Under new rules approved by the state Board of Education, Tennessee is allowing students to switch temporarily to remote instruction if they’re sidelined by the virus, either because of illness or exposure. But districts that have to close schools or entire systems because of COVID outbreaks will have to use days they’ve usually stockpiled for inclement weather, flu outbreaks, or staffing problems.

If districts and parents want to keep their students in brick-and-mortar classrooms, national guidance is “actually pretty clear,” said Dr. Stephen Patrick, director of the Vanderbilt Center for Child Health Policy.

“We need to have a layered approach to protection,” said Patrick, who is also a pediatrician. “The first layer is vaccines, the next is masks, and the last is proper distancing.”

Tennessee dialed back COVID protocols

Tennessee isn’t set up to quickly follow all of those protocols. A new state law bans COVID vaccine mandates for most government-run entities, so public school teachers and school staff can’t be required to get inoculated. And children 11 and under aren’t eligible to get vaccinated yet.

As for mitigation, the delta variant spike has caught districts flat-footed after they rolled back COVID strategies like masking for summer school programs, with few problems.

On Monday, Arlington Community Schools, near Memphis, canceled the first day of classes at one elementary school due to staffing issues after several teachers tested positive for COVID following several days of staff training.

Last week, another district in Trousdale County, northeast of Nashville, quarantined nearly 200 students when a teacher and student tested positive at two of the district’s three schools. The rural school system reopened July 29 with an optional masking policy.

“We thought we were safe this fall after summer school went so well with optional masking, but we’ve been shocked by the potency of this variant and how fast it moves,” Trousdale Superintendent Clint Satterfield said Monday.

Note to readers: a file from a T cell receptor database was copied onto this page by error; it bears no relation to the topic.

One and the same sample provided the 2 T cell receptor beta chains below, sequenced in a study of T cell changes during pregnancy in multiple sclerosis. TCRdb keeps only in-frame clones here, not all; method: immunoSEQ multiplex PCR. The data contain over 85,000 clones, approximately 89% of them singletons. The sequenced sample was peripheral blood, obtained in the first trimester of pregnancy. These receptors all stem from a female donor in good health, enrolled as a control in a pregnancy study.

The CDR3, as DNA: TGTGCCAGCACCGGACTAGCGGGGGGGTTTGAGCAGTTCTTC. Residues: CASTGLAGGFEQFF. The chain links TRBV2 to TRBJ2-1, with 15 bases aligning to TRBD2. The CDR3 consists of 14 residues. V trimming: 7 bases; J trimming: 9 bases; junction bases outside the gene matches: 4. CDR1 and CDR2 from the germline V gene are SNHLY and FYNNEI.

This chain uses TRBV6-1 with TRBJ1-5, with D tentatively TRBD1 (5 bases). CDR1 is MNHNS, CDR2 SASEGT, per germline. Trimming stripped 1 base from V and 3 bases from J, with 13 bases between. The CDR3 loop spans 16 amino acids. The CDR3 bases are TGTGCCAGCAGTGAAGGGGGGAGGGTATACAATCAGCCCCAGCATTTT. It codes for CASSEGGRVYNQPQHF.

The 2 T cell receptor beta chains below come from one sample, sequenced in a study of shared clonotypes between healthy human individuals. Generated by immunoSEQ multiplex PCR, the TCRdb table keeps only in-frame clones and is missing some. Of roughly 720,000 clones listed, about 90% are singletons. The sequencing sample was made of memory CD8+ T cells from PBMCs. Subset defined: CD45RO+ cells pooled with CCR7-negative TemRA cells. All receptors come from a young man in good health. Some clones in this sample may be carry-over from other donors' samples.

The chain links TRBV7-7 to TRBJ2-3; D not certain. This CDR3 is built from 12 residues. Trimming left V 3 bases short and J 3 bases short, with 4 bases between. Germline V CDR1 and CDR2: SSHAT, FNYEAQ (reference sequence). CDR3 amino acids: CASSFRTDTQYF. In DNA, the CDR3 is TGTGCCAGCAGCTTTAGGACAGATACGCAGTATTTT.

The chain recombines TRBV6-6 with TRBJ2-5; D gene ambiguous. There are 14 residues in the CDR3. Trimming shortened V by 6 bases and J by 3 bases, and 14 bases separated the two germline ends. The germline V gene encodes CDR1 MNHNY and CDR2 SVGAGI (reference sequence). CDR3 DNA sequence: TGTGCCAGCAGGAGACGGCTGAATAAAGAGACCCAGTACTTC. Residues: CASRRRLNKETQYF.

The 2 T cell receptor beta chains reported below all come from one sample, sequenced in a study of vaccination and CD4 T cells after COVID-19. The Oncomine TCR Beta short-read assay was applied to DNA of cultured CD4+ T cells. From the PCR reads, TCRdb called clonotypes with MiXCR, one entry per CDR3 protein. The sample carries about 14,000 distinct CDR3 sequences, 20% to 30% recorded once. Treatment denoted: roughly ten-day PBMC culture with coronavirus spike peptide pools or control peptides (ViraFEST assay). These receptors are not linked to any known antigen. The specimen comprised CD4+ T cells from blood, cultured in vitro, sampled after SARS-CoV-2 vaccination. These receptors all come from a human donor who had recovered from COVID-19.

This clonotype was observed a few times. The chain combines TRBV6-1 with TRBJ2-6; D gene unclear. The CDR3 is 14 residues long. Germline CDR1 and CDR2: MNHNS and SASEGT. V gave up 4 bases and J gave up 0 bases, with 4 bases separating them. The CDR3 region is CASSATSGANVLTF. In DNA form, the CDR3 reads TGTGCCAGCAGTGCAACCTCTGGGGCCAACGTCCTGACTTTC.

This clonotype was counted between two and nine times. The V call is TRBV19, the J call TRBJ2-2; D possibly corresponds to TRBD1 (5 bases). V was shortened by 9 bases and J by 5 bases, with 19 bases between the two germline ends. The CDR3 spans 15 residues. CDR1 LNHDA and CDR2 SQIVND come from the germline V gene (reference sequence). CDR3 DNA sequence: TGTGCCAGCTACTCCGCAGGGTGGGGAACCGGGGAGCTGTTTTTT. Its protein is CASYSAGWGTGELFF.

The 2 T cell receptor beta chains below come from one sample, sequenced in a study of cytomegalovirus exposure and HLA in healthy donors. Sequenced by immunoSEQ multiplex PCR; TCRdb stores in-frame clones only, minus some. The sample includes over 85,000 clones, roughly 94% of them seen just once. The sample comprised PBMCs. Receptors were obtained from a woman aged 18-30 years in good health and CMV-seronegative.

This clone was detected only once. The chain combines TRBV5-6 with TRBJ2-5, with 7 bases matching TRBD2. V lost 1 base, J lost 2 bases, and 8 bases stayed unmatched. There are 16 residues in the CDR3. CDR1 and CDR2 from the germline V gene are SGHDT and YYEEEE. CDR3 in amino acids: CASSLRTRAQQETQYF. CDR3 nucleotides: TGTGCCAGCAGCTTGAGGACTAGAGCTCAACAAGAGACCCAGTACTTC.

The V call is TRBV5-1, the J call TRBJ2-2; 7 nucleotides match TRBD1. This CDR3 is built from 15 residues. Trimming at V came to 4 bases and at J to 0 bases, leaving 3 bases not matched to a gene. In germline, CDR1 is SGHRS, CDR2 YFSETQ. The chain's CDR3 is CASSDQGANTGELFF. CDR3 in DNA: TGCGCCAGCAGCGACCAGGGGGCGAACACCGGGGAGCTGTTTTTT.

The masking policy will be reviewed again by the school board next week.

“We’re going to put the health and safety of our people first,” Satterfield promised, “and that’s probably going to mean more quarantines.”

Delta variant is a game changer

Dale Lynch, who leads the state superintendent organization, described the situation as “very fluid.” Some school boards are calling special meetings to review their protocols for face coverings, social distancing, and cohorting students into smaller groups.

When August began, Memphis-based Shelby County Schools was the only district that had announced a mandatory mask policy for the upcoming academic year. But with the recent COVID surge, at least 10 other districts have since reinstated their mandates. They include Metropolitan Nashville Public Schools, as well as six suburban districts in Shelby County that say they will comply with Friday’s local health order for all K-12 students to wear masks indoors.

The trend comes despite recent statements from the Republican governor and House speaker about possibly convening a special legislative session aimed at punishing districts with mask mandates, or banning such mandates altogether.

Gov. Bill Lee speaks with reporters about COVID mask mandates after giving remarks to Tennessee emergency management officials meeting in Franklin, Tennessee, on August 9, 2021. (Marta W. Aldrich / Chalkbeat)

On Monday, Lee said he was disappointed in the Shelby County order, which he says overrides the decisions of parents and local school boards. While he would not say if he will call lawmakers back to Nashville, he said he is in talks with legislative leaders.

“Nothing’s off the table,” the governor said.

Shelby County health officials issued a statement Monday saying mask mandates are well within their authority under a state law that allows them to take action to “protect the general health and safety of the county.”

“That many children cannot be vaccinated and will be indoors during school sessions is one of the highest risks of transmission that Shelby County faces today,” the statement said.

Even among top state officials, there’s disagreement about whether the legislature should step into the heated discussion.

“While I am firmly against a statewide mask mandate, I trust locally elected school boards to do what is necessary to keep their students healthy and their doors open,” Lt. Gov. Randy McNally said in a recent statement.

Nashville mom Sonya Thomas has been listening closely and watching how officials have managed the virus across Tennessee. She says her faith in government is shaken as her district prepares to kick off a new school year Tuesday.

“I don’t trust when our leaders can’t sit down together and set politics aside and make good public health policy,” said Thomas, who leads a parents advocacy group called Nashville Propel.

“COVID has its own agenda,” Thomas continued, “and we need serious strategies for managing it. This whole conversation has turned into a pissing contest.”

Patrick, with Vanderbilt University, says he understands the frustration of parents like Thomas. He hopes they don’t give up and is encouraging them to act on guidance from the CDC.

“We are in an evolving pandemic that none of us have gone through before,” he said. “We need to understand that the guidance will change because the virus has changed. And we need to give each other some grace because the bottom line is that we’re all in this together.”